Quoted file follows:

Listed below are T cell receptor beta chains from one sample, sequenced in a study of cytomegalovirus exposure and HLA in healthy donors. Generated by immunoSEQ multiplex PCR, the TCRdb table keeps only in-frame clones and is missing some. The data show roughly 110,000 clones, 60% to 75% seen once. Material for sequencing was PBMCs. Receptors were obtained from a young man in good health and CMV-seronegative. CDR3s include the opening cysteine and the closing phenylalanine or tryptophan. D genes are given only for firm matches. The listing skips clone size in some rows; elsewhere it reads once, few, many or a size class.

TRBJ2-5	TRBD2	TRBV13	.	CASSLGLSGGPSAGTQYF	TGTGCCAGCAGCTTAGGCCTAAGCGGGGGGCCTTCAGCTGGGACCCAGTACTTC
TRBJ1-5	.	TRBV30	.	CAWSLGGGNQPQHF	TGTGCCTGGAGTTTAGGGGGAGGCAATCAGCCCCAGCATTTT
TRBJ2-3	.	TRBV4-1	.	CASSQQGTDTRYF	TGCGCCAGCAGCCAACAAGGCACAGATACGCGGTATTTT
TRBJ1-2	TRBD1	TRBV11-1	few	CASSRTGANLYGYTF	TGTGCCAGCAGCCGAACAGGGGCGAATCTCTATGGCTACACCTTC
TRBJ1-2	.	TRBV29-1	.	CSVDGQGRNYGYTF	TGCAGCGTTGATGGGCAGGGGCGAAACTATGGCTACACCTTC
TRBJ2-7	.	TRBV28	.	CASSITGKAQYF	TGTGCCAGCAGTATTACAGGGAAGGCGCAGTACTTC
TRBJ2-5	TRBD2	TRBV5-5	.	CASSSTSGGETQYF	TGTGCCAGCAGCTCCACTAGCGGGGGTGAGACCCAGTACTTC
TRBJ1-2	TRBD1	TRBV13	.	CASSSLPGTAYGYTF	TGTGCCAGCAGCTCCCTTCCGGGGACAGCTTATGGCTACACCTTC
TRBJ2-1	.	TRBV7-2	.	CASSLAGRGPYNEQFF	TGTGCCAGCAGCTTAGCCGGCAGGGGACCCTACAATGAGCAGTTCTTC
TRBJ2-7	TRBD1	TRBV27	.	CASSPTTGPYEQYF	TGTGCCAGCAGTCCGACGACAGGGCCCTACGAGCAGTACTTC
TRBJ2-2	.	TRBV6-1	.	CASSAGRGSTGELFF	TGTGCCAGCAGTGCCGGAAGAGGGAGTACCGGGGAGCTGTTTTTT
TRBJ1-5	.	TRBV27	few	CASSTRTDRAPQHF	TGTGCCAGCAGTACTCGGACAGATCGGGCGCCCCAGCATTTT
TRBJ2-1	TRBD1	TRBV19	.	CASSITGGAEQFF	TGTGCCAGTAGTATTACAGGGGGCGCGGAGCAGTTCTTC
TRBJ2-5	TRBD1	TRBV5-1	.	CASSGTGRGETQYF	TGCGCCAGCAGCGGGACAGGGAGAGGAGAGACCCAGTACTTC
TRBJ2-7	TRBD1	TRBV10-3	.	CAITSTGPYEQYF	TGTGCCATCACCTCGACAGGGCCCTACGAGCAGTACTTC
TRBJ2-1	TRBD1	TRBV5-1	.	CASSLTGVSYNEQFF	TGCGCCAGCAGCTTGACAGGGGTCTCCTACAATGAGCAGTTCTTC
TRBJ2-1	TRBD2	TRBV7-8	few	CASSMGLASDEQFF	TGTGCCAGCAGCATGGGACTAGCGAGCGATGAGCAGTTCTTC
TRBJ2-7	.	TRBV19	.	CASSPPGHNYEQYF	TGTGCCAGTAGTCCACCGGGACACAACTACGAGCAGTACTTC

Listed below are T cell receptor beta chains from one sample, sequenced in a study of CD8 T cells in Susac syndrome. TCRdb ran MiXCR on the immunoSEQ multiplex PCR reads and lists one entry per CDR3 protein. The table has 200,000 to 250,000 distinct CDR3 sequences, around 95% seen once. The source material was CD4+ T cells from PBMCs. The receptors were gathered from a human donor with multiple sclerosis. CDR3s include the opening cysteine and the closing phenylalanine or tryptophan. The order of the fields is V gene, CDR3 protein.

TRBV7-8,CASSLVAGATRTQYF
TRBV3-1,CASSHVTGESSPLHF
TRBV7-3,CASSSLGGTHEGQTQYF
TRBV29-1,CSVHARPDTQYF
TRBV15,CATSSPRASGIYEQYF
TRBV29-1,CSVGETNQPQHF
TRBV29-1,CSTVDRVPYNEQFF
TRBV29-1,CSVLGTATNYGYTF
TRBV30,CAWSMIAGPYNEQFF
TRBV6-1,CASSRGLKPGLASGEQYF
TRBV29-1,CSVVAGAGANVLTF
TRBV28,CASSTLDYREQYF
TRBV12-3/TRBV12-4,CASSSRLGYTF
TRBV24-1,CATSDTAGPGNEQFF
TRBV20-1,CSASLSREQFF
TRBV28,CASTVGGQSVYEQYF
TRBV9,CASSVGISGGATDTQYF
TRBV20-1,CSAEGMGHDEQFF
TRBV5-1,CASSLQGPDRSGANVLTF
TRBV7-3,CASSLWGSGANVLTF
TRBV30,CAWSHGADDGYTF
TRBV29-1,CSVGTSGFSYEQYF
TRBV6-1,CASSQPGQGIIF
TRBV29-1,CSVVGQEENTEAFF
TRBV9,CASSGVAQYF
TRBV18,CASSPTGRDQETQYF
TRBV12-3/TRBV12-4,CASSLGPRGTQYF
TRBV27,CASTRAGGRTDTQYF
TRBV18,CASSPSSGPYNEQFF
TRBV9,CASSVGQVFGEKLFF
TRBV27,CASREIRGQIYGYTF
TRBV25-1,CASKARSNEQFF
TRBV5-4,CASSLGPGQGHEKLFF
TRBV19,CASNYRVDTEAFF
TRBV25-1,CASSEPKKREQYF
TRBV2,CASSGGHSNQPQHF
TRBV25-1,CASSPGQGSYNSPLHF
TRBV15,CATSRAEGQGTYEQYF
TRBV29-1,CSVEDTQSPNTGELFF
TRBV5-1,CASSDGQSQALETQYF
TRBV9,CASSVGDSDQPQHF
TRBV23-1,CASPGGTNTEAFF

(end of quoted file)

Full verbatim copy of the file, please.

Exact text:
Listed below are T cell receptor beta chains from one sample, sequenced in a study of cytomegalovirus exposure and HLA in healthy donors. Generated by immunoSEQ multiplex PCR, the TCRdb table keeps only in-frame clones and is missing some. The data show roughly 110,000 clones, 60% to 75% seen once. Material for sequencing was PBMCs. Receptors were obtained from a young man in good health and CMV-seronegative. CDR3s include the opening cysteine and the closing phenylalanine or tryptophan. D genes are given only for firm matches. The listing skips clone size in some rows; elsewhere it reads once, few, many or a size class.

TRBJ2-5	TRBD2	TRBV13	.	CASSLGLSGGPSAGTQYF	TGTGCCAGCAGCTTAGGCCTAAGCGGGGGGCCTTCAGCTGGGACCCAGTACTTC
TRBJ1-5	.	TRBV30	.	CAWSLGGGNQPQHF	TGTGCCTGGAGTTTAGGGGGAGGCAATCAGCCCCAGCATTTT
TRBJ2-3	.	TRBV4-1	.	CASSQQGTDTRYF	TGCGCCAGCAGCCAACAAGGCACAGATACGCGGTATTTT
TRBJ1-2	TRBD1	TRBV11-1	few	CASSRTGANLYGYTF	TGTGCCAGCAGCCGAACAGGGGCGAATCTCTATGGCTACACCTTC
TRBJ1-2	.	TRBV29-1	.	CSVDGQGRNYGYTF	TGCAGCGTTGATGGGCAGGGGCGAAACTATGGCTACACCTTC
TRBJ2-7	.	TRBV28	.	CASSITGKAQYF	TGTGCCAGCAGTATTACAGGGAAGGCGCAGTACTTC
TRBJ2-5	TRBD2	TRBV5-5	.	CASSSTSGGETQYF	TGTGCCAGCAGCTCCACTAGCGGGGGTGAGACCCAGTACTTC
TRBJ1-2	TRBD1	TRBV13	.	CASSSLPGTAYGYTF	TGTGCCAGCAGCTCCCTTCCGGGGACAGCTTATGGCTACACCTTC
TRBJ2-1	.	TRBV7-2	.	CASSLAGRGPYNEQFF	TGTGCCAGCAGCTTAGCCGGCAGGGGACCCTACAATGAGCAGTTCTTC
TRBJ2-7	TRBD1	TRBV27	.	CASSPTTGPYEQYF	TGTGCCAGCAGTCCGACGACAGGGCCCTACGAGCAGTACTTC
TRBJ2-2	.	TRBV6-1	.	CASSAGRGSTGELFF	TGTGCCAGCAGTGCCGGAAGAGGGAGTACCGGGGAGCTGTTTTTT
TRBJ1-5	.	TRBV27	few	CASSTRTDRAPQHF	TGTGCCAGCAGTACTCGGACAGATCGGGCGCCCCAGCATTTT
TRBJ2-1	TRBD1	TRBV19	.	CASSITGGAEQFF	TGTGCCAGTAGTATTACAGGGGGCGCGGAGCAGTTCTTC
TRBJ2-5	TRBD1	TRBV5-1	.	CASSGTGRGETQYF	TGCGCCAGCAGCGGGACAGGGAGAGGAGAGACCCAGTACTTC
TRBJ2-7	TRBD1	TRBV10-3	.	CAITSTGPYEQYF	TGTGCCATCACCTCGACAGGGCCCTACGAGCAGTACTTC
TRBJ2-1	TRBD1	TRBV5-1	.	CASSLTGVSYNEQFF	TGCGCCAGCAGCTTGACAGGGGTCTCCTACAATGAGCAGTTCTTC
TRBJ2-1	TRBD2	TRBV7-8	few	CASSMGLASDEQFF	TGTGCCAGCAGCATGGGACTAGCGAGCGATGAGCAGTTCTTC
TRBJ2-7	.	TRBV19	.	CASSPPGHNYEQYF	TGTGCCAGTAGTCCACCGGGACACAACTACGAGCAGTACTTC

Listed below are T cell receptor beta chains from one sample, sequenced in a study of CD8 T cells in Susac syndrome. TCRdb ran MiXCR on the immunoSEQ multiplex PCR reads and lists one entry per CDR3 protein. The table has 200,000 to 250,000 distinct CDR3 sequences, around 95% seen once. The source material was CD4+ T cells from PBMCs. The receptors were gathered from a human donor with multiple sclerosis. CDR3s include the opening cysteine and the closing phenylalanine or tryptophan. The order of the fields is V gene, CDR3 protein.

TRBV7-8,CASSLVAGATRTQYF
TRBV3-1,CASSHVTGESSPLHF
TRBV7-3,CASSSLGGTHEGQTQYF
TRBV29-1,CSVHARPDTQYF
TRBV15,CATSSPRASGIYEQYF
TRBV29-1,CSVGETNQPQHF
TRBV29-1,CSTVDRVPYNEQFF
TRBV29-1,CSVLGTATNYGYTF
TRBV30,CAWSMIAGPYNEQFF
TRBV6-1,CASSRGLKPGLASGEQYF
TRBV29-1,CSVVAGAGANVLTF
TRBV28,CASSTLDYREQYF
TRBV12-3/TRBV12-4,CASSSRLGYTF
TRBV24-1,CATSDTAGPGNEQFF
TRBV20-1,CSASLSREQFF
TRBV28,CASTVGGQSVYEQYF
TRBV9,CASSVGISGGATDTQYF
TRBV20-1,CSAEGMGHDEQFF
TRBV5-1,CASSLQGPDRSGANVLTF
TRBV7-3,CASSLWGSGANVLTF
TRBV30,CAWSHGADDGYTF
TRBV29-1,CSVGTSGFSYEQYF
TRBV6-1,CASSQPGQGIIF
TRBV29-1,CSVVGQEENTEAFF
TRBV9,CASSGVAQYF
TRBV18,CASSPTGRDQETQYF
TRBV12-3/TRBV12-4,CASSLGPRGTQYF
TRBV27,CASTRAGGRTDTQYF
TRBV18,CASSPSSGPYNEQFF
TRBV9,CASSVGQVFGEKLFF
TRBV27,CASREIRGQIYGYTF
TRBV25-1,CASKARSNEQFF
TRBV5-4,CASSLGPGQGHEKLFF
TRBV19,CASNYRVDTEAFF
TRBV25-1,CASSEPKKREQYF
TRBV2,CASSGGHSNQPQHF
TRBV25-1,CASSPGQGSYNSPLHF
TRBV15,CATSRAEGQGTYEQYF
TRBV29-1,CSVEDTQSPNTGELFF
TRBV5-1,CASSDGQSQALETQYF
TRBV9,CASSVGDSDQPQHF
TRBV23-1,CASPGGTNTEAFF